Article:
A Lincoln archaeology firm made “a discovery of a lifetime” when it found a 5,000-year-old chalk sculpture of a ‘talismans drum’ in a grave of three children.
The drum was discovered near the village of Burton Agnes in East Yorkshire and will go on display at the British Museum from February 17.
The barrel-shaped cylindrical sculpture is only the fourth of its kind to have survived and still retains elaborate motifs that reaffirms a British and Irish artistic style that flourished at the same time as Stonehenge was build.
The discovery is similar to three ‘Folkton drums’ found in North Yorkshire in 1889. Neil Wilkin, curator of The world of Stonehenge at the British Museum, described it as “the most important piece of prehistoric art to be found in Britain in the last 100 years”.
It was really poignant to see the two small children holding each other, with the eldest child's arm around the other two. The Burton Agnes Drum was carefully placed against the head of the eldest child.
A very personal snapshot of life (and death) from 5,000 years ago. pic.twitter.com/9GnxNQDbZx
— Allen Archaeology 💙 (@allenarchaeo) February 11, 2022
It was found, along with the remains of three children, at a country estate in a routine excavation by Allen Archaeology as part of a planning process in 2015. The children are different ages and were buried in close contact in a moving scene.
The two youngest were placed in the grave touching or holding hands. The eldest child was laid in the grave holding the two younger children. The sculpture was found just above the head of the eldest child and it includes three hastily added holes. It is believed this is perhaps marking the presence of the three bodies in the grave.
The discovery has been the subject of extensive research and conservation work. Its existence has been revealed this week to be one of the most significant ancient objects ever found on the British Isles.
It will now go on public display for the very first time, along with all three Folkton drums, as part of the British Museum’s The World of Stonehenge exhibition which opens next week. It will be on loan from the Burton Agnes Estate and, after the exhibition, it will undergo further assessment and analysis.
Cova Escandon, who is a finds supervisor at Allen Archaeology, told The Lincolnite: “It is extremely exciting and we all feel very lucky and fortunate because of having such a find.
“It is a privelege to have such a find and to be able to collaborate with the British Museum in such an amazing exhibition. We have had good finds in the past, but nothing like this, this is a discovery of a lifetime for anyone.”
Allen Archaeology was founded in Lincoln by director Mark Allen in 2005. He was joined shortly after by Chris Clay who is now also a director, and the team has now grown to around 40 members of staff with a number of regional offices around England.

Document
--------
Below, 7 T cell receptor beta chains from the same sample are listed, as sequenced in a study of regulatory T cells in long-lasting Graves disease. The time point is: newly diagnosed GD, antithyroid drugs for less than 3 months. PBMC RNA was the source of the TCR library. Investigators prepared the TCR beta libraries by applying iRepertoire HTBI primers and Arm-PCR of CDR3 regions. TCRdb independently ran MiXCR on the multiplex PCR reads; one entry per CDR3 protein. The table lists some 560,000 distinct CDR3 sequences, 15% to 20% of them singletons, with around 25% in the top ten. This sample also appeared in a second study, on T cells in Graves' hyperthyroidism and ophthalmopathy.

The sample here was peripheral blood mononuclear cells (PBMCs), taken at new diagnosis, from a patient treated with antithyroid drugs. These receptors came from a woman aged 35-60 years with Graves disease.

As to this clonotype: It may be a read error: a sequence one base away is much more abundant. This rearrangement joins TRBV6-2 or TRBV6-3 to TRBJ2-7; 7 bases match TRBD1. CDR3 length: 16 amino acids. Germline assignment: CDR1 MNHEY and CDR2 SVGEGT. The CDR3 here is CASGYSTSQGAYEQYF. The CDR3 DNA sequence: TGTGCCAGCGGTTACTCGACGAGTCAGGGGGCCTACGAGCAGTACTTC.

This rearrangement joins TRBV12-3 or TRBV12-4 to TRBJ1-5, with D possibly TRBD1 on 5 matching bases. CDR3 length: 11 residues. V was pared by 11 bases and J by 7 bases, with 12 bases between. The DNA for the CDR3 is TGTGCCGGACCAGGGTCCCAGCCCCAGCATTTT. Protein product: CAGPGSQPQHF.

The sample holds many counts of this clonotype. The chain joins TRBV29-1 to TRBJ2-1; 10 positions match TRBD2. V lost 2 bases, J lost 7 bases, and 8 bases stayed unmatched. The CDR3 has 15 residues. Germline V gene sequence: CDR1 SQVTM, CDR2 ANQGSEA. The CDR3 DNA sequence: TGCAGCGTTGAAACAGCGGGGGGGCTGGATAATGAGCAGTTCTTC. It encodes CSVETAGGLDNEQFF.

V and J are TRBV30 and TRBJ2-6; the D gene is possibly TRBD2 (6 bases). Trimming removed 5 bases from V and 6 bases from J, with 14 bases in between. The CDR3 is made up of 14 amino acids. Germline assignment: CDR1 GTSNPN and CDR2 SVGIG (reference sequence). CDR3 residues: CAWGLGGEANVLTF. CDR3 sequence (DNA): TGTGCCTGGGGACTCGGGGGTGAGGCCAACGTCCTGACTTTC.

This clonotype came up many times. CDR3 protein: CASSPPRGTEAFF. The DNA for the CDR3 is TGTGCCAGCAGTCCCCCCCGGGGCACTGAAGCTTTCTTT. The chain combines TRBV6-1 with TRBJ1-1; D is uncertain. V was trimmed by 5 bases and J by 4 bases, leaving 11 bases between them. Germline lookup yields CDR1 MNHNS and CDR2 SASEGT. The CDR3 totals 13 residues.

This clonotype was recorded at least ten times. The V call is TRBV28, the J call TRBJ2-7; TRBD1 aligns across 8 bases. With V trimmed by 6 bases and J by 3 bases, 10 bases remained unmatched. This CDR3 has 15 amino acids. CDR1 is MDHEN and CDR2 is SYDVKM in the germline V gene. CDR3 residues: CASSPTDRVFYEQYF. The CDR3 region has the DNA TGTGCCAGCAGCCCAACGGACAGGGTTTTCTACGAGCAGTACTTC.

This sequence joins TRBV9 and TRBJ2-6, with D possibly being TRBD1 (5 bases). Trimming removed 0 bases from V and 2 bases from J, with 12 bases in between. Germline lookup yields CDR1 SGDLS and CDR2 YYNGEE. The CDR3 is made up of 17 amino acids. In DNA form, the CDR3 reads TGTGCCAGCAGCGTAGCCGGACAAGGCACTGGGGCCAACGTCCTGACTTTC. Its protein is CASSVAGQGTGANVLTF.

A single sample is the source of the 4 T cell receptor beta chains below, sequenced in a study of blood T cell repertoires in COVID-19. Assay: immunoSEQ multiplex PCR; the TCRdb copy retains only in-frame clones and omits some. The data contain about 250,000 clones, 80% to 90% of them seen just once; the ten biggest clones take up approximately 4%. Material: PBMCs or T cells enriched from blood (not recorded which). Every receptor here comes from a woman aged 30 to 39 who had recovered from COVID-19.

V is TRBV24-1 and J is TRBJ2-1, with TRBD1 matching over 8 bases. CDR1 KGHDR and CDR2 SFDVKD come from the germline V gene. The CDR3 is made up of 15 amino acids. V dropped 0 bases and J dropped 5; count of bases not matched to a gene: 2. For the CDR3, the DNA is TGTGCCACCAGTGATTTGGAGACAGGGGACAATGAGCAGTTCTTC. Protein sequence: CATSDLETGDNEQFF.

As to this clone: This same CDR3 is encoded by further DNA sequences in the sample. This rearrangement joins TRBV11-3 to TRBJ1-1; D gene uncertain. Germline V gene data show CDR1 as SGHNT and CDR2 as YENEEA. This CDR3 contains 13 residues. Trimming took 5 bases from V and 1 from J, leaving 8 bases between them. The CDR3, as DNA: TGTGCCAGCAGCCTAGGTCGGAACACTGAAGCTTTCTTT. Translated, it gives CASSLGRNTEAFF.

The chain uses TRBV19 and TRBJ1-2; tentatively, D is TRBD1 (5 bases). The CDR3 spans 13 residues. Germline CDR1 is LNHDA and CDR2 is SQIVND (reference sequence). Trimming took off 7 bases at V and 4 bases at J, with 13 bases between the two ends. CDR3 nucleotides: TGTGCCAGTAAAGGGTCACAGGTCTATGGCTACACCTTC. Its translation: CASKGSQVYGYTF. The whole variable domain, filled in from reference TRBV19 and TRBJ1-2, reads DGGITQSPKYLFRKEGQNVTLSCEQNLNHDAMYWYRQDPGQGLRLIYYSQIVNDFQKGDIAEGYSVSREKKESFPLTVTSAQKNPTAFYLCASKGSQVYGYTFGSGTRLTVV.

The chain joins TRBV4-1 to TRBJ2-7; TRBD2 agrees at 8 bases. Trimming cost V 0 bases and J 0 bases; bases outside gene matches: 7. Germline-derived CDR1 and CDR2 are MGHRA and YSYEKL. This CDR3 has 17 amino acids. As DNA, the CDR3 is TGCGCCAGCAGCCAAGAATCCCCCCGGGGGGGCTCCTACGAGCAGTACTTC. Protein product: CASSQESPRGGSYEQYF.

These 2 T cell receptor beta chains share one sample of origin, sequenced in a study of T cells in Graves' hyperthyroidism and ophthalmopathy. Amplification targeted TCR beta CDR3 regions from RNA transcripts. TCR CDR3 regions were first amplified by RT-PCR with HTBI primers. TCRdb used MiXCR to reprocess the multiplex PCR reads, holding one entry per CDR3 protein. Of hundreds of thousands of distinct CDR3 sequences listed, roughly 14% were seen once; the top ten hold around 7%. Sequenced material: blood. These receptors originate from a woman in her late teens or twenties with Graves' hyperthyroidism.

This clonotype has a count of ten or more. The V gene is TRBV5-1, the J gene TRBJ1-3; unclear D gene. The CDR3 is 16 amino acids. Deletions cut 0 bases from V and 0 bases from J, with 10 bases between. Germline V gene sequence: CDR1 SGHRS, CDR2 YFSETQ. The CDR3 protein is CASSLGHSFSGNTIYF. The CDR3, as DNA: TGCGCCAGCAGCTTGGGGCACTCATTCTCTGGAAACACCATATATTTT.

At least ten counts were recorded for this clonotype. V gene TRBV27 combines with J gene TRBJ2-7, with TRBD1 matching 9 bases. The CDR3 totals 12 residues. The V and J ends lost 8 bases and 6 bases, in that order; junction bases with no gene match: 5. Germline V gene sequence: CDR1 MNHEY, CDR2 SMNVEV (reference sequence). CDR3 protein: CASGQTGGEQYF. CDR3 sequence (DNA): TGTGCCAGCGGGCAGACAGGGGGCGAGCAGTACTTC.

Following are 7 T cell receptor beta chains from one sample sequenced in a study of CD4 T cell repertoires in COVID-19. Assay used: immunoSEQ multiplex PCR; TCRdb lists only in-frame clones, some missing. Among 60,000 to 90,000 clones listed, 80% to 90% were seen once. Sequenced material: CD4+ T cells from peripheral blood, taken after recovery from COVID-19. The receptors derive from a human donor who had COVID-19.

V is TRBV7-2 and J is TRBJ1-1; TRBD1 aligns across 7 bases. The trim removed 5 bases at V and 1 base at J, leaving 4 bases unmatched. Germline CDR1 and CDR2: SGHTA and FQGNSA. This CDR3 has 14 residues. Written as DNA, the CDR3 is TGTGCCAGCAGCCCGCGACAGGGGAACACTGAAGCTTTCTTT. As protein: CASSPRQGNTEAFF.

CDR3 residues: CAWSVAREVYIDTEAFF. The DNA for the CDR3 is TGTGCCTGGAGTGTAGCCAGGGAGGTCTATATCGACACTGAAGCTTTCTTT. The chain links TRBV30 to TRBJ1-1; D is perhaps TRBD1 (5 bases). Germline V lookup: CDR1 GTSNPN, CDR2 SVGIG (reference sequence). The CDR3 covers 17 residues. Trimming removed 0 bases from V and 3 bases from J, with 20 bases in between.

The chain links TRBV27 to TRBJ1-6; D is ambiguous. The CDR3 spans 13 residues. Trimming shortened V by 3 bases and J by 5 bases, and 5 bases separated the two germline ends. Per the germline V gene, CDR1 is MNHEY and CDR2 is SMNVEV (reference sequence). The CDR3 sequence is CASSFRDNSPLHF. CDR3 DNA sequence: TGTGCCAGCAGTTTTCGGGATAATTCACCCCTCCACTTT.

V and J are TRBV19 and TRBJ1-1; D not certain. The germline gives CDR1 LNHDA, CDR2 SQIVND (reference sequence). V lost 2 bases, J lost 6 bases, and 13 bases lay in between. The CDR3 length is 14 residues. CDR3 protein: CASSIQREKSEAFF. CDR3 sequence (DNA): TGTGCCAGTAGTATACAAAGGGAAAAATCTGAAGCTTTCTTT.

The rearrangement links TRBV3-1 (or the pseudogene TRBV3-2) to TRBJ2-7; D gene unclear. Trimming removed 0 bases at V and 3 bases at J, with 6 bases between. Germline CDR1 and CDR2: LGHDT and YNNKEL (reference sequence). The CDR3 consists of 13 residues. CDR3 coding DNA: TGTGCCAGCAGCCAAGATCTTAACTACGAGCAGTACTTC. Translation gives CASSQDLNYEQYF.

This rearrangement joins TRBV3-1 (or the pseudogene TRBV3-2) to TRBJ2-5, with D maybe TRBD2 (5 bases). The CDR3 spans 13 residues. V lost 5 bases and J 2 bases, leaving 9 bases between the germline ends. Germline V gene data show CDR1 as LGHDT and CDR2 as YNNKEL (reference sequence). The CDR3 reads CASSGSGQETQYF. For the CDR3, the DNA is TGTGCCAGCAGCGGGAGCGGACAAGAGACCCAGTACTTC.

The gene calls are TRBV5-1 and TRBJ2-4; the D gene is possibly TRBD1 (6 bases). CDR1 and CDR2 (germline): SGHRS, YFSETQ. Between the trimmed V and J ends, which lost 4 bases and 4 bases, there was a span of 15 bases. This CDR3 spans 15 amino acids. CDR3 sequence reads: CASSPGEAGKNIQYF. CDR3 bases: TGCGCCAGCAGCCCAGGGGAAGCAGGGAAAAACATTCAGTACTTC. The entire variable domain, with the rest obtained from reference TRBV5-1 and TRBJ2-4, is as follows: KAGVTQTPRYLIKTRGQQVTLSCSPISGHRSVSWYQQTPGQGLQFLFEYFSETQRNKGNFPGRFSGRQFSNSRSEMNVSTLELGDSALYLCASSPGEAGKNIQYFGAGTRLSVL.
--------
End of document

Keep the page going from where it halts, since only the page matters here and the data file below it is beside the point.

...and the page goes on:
Director Mark Allen said: “We were aware that there was probably a funerary round barrow on the site as we had previously completed a geophysical survey of the site.
“This identifies changes in deposits beneath the surface and is particularly good at identifying earth-filled ditches hidden beneath the ploughsoil. On this occasion we could see a ring ditch, so were not surprised when we exposed the barrow.
“The central grave with the three children however was very much unexpected and we were stunned when the chalk drum was found in the central grave, along with the chalk ball and bone pin.
“It is great to see the Burton Agnes drum reunited with its Folkton cousins for the first time in 5,000 years as part of the The World of Stonhenge exhibition at the British Museum, and I cannot wait to see them together.”
Alice Beasley, who first uncovered the drum as project archaeologist for Allen Archaeology, said: “Discovering the chalk drum was a thrilling and humbling experience. Seeing the love and effort put into burying the individuals over 5,000 years ago was truly moving.”
The world of Stonehenge exhibition will run between February 17 and July 17. It is the UK’s first ever major exhibition on the history – and mystery – of Stonehenge – tickets for the exhibition are now on sale here.
Other highlights from the exhibition include the ‘Nebra Sky Disc’ which is the oldest surviving representation of the cosmos anywhere in the world, and is on loan to the UK for the first time.
Neil Wilkin, curator of The world of Stonehenge at the British Museum, said: “This is a truly remarkable discovery, and is the most important piece of prehistoric art to be found in Britain in the last 100 years.
“The Folkton drums have long remained a mystery to experts for well over a century, but this new example finally begins to give us some answers. To my mind, the Burton Agnes drum is even more intricately carved and reflects connections between communities in Yorkshire, Stonehenge, Orkney and Ireland. Analysis of its carvings will help to decipher the symbolism and beliefs of the era in which Stonehenge was constructed.”